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COVID-19

Weekly unemployment claims start to give a snapshot of COVID-19 layoffs

Mitchell Hartman Mar 19, 2020
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For the week of March 14, there were 281,000 new claims, the highest level for initial claims since Sept. 2, 2017. Justin Sullivan/Getty Images
COVID-19

Weekly unemployment claims start to give a snapshot of COVID-19 layoffs

Mitchell Hartman Mar 19, 2020
For the week of March 14, there were 281,000 new claims, the highest level for initial claims since Sept. 2, 2017. Justin Sullivan/Getty Images
HTML EMBED:
COPY

We got an important economic report from the Labor Department Thursday morning — first-time claims for state unemployment benefits. When the number starts going up sharply, it’s often a warning sign that the economy’s in trouble.

For the week of March 14, there were 281,000 new claims, the highest level for initial claims since Sept. 2, 2017, when it was 299,000. This is up 70,000 from the first week of March, when there were 211,000 — near a historic low.

So, the layoff spike has started. But things will only get worse: Thursday’s data doesn’t even account for this week, when layoffs related to COVID-19 really started to ramp up.

We’ve seen multiple signs in recent days that layoffs are on the rise. Marriott is furloughing tens of thousands of hotel workers. Nevada is shuttering its casinos. Empty ports are laying off truck drivers. Canceled festivals are laying off staff.

Joseph Brusuelas at RSM Consulting said states are now being flooded with requests for unemployment benefits, and we should expect more.

“Over the next two to four weeks, a massive increase in first-time initial jobless claims,” Brusuelas said.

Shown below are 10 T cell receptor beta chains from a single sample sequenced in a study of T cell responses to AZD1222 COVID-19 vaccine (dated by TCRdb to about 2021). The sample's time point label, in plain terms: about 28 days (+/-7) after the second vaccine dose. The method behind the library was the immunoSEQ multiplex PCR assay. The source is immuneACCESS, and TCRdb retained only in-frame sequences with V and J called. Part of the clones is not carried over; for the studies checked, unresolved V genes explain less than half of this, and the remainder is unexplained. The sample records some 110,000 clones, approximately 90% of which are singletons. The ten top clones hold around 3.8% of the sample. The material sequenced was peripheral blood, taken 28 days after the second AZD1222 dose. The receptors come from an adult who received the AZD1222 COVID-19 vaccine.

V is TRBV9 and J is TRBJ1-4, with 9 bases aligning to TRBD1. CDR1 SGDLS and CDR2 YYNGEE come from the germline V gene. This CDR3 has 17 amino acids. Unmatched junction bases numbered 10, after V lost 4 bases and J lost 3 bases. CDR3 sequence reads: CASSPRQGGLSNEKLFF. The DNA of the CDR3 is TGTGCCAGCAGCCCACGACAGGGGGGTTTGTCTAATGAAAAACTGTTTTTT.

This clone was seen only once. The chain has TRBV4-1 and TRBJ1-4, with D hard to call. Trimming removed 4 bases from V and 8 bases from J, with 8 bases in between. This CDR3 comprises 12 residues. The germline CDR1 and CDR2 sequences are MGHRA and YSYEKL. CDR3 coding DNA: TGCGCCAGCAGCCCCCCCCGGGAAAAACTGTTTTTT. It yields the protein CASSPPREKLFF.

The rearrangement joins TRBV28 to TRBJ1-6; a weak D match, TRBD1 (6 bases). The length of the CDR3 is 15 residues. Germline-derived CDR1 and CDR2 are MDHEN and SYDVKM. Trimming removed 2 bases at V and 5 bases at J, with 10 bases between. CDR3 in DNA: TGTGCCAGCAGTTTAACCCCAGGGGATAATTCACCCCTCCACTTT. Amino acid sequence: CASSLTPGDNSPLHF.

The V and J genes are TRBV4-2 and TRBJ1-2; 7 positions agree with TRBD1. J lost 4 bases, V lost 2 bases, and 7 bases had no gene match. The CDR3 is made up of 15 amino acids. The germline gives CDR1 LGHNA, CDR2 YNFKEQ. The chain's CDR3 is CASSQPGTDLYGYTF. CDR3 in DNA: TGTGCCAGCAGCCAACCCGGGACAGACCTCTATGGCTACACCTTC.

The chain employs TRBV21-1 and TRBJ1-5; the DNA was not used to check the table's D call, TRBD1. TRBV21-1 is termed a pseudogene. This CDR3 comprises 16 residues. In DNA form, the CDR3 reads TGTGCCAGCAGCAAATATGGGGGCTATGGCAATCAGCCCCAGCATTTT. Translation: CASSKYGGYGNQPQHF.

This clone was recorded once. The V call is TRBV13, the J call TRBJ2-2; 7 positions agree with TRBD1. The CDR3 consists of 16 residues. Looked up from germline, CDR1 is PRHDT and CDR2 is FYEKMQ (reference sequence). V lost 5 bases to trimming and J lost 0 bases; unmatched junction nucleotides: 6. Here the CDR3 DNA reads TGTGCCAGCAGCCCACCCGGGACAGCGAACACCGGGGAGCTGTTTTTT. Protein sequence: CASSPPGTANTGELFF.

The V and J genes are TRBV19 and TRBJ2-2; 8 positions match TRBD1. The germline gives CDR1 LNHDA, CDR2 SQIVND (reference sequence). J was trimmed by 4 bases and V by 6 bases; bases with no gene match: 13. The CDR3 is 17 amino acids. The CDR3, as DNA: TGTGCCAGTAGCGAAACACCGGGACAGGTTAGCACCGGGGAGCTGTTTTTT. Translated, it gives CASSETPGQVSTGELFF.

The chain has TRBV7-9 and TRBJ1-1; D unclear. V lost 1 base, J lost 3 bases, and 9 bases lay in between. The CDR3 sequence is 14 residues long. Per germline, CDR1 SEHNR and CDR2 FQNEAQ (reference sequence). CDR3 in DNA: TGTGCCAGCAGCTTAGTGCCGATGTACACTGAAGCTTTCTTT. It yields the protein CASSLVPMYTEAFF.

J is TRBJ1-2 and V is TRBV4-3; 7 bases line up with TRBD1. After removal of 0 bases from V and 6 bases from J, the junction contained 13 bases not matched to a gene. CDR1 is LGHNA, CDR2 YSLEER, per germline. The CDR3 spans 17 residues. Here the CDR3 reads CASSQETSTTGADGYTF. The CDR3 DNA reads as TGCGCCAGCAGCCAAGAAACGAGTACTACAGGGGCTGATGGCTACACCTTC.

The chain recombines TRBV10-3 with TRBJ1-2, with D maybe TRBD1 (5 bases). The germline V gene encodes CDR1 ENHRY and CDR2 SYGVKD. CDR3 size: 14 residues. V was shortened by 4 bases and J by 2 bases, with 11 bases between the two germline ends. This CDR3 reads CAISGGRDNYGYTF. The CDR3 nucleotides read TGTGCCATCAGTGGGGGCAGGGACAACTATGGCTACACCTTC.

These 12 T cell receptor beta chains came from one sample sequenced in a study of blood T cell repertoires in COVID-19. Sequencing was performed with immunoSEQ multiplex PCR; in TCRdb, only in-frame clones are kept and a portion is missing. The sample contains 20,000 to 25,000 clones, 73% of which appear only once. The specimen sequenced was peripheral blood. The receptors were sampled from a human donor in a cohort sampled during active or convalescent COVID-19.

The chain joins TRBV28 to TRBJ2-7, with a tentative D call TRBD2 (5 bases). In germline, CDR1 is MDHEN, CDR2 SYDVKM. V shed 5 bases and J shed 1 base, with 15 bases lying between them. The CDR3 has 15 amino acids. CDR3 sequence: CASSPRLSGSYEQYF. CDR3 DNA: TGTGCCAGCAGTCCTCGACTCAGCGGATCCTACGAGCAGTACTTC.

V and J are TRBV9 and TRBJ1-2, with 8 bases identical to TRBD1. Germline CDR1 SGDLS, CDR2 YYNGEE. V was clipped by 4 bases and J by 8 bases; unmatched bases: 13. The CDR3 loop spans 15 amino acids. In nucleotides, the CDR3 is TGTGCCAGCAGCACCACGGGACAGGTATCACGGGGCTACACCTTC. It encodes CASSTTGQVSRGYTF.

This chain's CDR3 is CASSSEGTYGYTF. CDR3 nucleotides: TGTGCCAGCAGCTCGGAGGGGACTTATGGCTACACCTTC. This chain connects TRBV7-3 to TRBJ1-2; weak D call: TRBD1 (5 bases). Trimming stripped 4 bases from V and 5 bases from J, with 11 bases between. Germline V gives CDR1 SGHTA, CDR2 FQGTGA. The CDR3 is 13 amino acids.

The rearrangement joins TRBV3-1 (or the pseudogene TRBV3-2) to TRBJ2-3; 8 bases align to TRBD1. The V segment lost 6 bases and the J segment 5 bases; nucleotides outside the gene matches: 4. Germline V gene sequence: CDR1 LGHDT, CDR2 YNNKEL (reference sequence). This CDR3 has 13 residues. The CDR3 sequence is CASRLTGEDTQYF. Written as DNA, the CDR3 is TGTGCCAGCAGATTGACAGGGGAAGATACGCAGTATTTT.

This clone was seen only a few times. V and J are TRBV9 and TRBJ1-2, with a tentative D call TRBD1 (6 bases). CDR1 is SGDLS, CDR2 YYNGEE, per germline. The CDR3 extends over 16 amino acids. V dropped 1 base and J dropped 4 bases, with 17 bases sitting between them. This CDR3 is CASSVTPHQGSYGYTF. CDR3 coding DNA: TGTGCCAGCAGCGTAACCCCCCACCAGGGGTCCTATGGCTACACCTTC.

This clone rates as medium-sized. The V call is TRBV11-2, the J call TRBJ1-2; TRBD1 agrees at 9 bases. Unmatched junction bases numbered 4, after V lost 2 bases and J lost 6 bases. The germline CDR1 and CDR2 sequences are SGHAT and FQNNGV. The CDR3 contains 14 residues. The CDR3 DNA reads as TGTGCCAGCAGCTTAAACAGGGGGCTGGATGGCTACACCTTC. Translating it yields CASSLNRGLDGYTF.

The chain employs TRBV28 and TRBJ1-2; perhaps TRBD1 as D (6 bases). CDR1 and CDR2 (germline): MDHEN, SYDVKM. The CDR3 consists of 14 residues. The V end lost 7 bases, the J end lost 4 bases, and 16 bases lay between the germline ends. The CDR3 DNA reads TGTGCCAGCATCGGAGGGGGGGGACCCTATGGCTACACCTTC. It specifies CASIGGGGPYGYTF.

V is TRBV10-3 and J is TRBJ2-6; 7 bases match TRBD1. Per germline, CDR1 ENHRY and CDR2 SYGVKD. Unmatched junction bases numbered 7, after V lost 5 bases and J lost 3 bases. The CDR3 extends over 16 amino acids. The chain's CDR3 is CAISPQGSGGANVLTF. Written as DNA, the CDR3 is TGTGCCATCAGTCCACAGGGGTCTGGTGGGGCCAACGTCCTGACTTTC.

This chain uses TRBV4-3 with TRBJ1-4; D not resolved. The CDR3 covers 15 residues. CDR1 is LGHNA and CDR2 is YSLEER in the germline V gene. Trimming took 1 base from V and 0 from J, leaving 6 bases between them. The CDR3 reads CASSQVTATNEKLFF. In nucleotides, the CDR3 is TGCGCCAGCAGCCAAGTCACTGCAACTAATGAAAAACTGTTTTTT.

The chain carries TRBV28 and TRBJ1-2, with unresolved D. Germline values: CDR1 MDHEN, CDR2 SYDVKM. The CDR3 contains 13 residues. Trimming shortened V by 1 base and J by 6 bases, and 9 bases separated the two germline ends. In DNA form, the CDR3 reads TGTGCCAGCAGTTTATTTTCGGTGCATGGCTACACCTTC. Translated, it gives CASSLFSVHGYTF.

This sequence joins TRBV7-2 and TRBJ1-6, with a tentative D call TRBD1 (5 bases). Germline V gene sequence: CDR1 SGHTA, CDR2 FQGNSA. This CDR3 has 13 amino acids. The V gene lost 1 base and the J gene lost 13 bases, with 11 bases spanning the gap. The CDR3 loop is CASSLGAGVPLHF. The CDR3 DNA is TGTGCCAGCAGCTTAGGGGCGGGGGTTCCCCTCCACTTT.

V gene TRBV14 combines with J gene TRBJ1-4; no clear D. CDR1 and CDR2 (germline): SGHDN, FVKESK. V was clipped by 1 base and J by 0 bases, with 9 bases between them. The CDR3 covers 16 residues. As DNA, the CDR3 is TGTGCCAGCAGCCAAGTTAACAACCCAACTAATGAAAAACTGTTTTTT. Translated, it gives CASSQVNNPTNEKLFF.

Over the last five years, claims have averaged around 250,000 a week. Brusuelas said once we go over that number, it tells us “the business cycle is over and the onset of a recession has begun.”

Unemployment was 3.5% in February, and Ryan Nunn at the Brookings Institution said it’s likely to start rising sharply.

“If we do get to rates of unemployment like those we saw in the Great Recession, the consequences will be quite, quite bad,” Nunn said.

Then, unemployment peaked at 10%. Treasury Secretary Steven Mnuchin has reportedly warned lawmakers that without robust economic stimulus measures, unemployment could hit 20%.

COVID-19 Economy FAQs

What do I need to know about tax season this year?

Glad you asked! We have a whole separate FAQ section on that. Some quick hits: The deadline has been extended from April 15 to May 17 for individuals. Also, millions of people received unemployment benefits in 2020 — up to $10,200 of which will now be tax-free for those with an adjusted gross income of less than $150,000. And, for those who filed before the American Rescue Plan passed, simply put, you do not need to file an amended return at the moment. Find answers to the rest of your questions here.

How long will it be until the economy is back to normal?

It feels like things are getting better, more and more people getting vaccinated, more businesses opening, but we’re not entirely out of the woods. To illustrate: two recent pieces of news from the Centers for Disease Control. Item 1: The CDC is extending its tenant eviction moratorium to June 30. Item 2: The cruise industry didn’t get what it wanted — restrictions on sailing from U.S. ports will stay in place until November. Very different issues with different stakes, but both point to the fact that the CDC thinks we still have a ways to go before the pandemic is over, according to Dr. Philip Landrigan, who used to work at the CDC and now teaches at Boston College.

How are those COVID relief payments affecting consumers?

Payments started going out within days of President Joe Biden signing the American Rescue Plan, and that’s been a big shot in the arm for consumers, said John Leer at Morning Consult, which polls Americans every day. “Consumer confidence is really on a tear. They are growing more confident at a faster rate than they have following the prior two stimulus packages.” Leer said this time around the checks are bigger and they’re getting out faster. Now, rising confidence is likely to spark more consumer spending. But Lisa Rowan at Forbes Advisor said it’s not clear how much or how fast.

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